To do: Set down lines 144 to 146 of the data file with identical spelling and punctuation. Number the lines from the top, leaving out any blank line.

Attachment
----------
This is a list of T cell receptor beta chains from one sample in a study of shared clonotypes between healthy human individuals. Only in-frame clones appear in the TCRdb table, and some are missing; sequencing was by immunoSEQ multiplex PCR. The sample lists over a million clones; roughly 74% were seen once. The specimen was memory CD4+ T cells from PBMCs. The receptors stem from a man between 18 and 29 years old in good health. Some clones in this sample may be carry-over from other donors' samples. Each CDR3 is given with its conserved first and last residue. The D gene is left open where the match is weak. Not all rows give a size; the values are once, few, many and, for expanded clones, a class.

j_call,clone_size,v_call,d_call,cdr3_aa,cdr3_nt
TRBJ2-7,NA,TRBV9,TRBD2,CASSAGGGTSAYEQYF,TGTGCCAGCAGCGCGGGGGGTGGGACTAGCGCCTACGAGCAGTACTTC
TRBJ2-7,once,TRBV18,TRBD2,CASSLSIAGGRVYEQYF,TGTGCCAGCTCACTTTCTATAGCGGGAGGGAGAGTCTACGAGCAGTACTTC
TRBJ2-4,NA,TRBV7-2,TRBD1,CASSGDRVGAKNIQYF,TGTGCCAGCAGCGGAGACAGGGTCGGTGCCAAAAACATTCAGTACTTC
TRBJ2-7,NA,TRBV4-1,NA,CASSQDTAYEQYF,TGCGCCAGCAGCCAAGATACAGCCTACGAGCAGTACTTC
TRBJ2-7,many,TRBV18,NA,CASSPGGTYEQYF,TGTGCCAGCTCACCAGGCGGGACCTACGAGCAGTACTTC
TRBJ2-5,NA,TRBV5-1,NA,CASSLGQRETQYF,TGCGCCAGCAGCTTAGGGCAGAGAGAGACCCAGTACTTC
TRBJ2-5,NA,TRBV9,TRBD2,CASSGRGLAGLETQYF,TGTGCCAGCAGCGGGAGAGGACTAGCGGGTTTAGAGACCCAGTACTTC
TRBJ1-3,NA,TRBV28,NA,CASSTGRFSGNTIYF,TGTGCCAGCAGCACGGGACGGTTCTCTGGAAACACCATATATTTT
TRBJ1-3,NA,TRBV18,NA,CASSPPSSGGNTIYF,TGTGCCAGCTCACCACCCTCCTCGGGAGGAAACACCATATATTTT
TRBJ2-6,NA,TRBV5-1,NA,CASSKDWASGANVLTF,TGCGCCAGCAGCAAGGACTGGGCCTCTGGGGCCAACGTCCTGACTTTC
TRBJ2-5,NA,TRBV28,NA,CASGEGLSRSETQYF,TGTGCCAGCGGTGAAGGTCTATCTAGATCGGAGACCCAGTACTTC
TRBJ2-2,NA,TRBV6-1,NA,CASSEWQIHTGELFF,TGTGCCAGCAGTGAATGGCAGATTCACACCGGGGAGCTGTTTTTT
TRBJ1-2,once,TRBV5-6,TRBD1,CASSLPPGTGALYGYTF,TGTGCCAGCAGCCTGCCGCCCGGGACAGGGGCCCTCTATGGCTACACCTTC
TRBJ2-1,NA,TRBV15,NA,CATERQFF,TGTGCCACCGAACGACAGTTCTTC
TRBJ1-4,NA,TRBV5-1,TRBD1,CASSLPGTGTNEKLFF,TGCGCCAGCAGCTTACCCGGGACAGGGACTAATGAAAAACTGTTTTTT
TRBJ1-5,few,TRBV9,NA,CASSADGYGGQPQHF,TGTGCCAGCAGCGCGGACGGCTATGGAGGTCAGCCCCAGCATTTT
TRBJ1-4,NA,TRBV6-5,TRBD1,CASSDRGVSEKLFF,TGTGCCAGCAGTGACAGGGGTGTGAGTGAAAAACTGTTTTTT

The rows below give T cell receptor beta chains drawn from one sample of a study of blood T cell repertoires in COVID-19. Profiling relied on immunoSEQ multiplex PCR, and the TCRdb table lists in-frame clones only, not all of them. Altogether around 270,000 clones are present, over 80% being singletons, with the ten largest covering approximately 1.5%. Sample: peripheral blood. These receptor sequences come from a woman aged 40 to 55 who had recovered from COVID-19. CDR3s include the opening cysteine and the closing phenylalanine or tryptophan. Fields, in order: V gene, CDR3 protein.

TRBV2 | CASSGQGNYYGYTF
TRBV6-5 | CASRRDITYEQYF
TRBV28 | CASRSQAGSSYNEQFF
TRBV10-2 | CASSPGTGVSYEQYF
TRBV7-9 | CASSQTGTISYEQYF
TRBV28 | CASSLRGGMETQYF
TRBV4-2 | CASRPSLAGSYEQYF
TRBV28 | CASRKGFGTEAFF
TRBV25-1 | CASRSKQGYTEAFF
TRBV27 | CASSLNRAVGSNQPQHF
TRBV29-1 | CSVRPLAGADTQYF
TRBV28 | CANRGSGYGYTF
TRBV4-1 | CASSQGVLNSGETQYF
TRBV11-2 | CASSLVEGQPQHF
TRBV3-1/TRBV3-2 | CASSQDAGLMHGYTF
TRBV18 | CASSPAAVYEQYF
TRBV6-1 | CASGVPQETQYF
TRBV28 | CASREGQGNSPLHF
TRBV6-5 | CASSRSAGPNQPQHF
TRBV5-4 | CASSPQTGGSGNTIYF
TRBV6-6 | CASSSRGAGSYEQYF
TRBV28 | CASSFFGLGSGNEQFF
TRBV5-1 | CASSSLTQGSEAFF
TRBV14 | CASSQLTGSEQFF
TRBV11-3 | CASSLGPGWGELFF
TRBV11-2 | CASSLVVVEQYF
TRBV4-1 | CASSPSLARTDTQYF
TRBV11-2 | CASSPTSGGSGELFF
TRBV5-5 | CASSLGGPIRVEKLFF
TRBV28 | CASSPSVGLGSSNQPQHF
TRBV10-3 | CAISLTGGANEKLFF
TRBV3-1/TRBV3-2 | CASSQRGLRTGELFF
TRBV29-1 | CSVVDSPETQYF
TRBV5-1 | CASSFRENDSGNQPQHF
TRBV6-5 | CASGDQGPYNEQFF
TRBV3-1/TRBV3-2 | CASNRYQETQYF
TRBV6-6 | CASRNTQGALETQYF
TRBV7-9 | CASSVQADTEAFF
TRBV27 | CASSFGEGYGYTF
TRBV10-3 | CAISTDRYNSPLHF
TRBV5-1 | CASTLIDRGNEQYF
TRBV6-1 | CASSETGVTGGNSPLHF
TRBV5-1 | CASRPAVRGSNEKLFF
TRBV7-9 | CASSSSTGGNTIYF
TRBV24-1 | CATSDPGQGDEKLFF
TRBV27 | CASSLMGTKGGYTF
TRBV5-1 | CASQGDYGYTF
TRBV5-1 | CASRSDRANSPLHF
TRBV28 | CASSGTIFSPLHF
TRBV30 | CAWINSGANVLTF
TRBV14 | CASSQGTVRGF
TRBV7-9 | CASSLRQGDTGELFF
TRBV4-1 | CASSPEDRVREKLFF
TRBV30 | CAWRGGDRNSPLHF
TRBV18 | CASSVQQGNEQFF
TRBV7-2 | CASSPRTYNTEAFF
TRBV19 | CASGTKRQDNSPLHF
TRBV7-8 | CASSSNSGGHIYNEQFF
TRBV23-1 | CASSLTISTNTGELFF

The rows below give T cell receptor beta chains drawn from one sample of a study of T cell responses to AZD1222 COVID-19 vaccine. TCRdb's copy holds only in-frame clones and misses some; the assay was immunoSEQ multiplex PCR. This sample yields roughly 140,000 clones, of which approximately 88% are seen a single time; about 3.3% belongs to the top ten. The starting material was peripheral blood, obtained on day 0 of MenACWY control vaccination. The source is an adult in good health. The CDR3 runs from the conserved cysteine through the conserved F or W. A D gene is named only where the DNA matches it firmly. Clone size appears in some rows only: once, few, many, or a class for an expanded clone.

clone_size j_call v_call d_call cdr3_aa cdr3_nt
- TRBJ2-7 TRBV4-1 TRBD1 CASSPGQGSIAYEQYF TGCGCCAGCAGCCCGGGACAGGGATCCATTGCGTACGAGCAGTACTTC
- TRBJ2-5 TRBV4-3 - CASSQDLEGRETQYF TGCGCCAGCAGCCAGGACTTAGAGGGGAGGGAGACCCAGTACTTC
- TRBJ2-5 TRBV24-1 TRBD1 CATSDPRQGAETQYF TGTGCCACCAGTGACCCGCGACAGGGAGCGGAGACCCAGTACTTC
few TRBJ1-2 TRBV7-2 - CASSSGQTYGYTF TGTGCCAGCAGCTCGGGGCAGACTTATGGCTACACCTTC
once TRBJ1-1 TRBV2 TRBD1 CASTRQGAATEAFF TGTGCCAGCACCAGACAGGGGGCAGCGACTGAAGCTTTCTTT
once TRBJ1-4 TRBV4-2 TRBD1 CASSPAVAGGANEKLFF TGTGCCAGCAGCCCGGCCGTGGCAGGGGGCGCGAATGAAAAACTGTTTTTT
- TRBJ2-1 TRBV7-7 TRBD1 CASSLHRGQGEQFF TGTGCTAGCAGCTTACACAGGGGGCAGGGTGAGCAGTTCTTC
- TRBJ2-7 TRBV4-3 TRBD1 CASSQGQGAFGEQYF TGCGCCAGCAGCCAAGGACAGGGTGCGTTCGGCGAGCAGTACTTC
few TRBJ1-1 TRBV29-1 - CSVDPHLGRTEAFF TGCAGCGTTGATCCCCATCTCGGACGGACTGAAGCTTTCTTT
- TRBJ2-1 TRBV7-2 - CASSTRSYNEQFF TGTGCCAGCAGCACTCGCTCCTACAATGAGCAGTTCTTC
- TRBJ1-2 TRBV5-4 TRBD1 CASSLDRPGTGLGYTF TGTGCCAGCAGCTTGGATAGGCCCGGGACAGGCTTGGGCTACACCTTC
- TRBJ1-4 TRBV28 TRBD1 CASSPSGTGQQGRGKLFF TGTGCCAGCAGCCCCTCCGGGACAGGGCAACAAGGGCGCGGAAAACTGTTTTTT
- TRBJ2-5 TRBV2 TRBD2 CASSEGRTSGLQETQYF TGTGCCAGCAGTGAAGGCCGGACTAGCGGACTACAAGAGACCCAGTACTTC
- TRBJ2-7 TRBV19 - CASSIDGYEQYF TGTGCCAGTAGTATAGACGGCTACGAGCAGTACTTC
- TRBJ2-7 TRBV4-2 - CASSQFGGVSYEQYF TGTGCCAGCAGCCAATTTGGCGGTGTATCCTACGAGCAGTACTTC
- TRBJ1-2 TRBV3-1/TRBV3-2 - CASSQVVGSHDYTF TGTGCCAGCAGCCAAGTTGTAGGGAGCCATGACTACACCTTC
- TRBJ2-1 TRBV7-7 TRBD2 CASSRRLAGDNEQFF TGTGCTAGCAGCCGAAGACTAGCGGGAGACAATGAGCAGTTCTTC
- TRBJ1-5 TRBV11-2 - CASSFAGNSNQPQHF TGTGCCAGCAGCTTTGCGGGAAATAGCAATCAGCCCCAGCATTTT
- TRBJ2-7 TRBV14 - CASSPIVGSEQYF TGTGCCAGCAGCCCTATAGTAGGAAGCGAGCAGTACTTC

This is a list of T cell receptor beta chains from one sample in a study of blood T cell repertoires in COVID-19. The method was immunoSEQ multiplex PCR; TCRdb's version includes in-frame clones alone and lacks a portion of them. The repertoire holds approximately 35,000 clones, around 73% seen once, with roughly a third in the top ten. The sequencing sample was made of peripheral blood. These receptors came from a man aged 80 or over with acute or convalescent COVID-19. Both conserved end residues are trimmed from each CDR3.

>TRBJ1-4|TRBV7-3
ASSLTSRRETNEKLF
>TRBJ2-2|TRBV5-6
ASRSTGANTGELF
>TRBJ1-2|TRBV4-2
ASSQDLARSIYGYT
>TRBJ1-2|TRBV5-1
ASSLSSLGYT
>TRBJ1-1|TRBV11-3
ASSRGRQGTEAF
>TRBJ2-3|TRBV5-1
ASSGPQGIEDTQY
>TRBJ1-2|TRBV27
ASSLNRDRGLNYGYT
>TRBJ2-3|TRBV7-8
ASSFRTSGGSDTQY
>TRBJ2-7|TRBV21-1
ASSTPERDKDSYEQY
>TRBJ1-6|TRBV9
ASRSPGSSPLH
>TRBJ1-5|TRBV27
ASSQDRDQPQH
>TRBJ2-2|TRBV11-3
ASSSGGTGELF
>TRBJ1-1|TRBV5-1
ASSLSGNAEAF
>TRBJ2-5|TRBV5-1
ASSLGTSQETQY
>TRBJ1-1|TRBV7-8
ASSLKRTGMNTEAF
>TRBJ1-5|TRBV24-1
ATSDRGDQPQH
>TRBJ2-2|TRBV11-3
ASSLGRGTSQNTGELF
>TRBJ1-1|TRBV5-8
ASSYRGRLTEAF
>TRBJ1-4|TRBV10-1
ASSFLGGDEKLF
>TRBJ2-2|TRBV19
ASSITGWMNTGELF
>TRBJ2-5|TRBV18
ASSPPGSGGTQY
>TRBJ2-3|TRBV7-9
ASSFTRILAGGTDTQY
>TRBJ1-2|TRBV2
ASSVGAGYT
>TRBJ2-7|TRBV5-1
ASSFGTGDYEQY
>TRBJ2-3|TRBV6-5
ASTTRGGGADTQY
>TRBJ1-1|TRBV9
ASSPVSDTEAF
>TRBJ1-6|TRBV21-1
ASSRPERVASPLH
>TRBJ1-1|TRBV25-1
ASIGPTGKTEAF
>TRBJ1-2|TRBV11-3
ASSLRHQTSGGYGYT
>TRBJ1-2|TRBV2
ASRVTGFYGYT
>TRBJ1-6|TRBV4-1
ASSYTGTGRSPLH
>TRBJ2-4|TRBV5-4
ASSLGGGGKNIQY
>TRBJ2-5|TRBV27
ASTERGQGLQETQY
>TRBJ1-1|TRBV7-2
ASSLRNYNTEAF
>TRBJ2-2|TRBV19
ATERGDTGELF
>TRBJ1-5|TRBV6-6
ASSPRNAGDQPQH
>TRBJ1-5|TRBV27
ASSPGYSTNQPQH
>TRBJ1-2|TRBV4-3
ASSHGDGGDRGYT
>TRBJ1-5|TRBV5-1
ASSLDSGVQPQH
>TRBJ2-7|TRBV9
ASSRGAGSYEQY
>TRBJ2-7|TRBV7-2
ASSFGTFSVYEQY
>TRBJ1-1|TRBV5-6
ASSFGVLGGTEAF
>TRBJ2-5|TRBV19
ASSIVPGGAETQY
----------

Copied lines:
>TRBJ2-3|TRBV7-9
ASSFTRILAGGTDTQY
>TRBJ1-2|TRBV2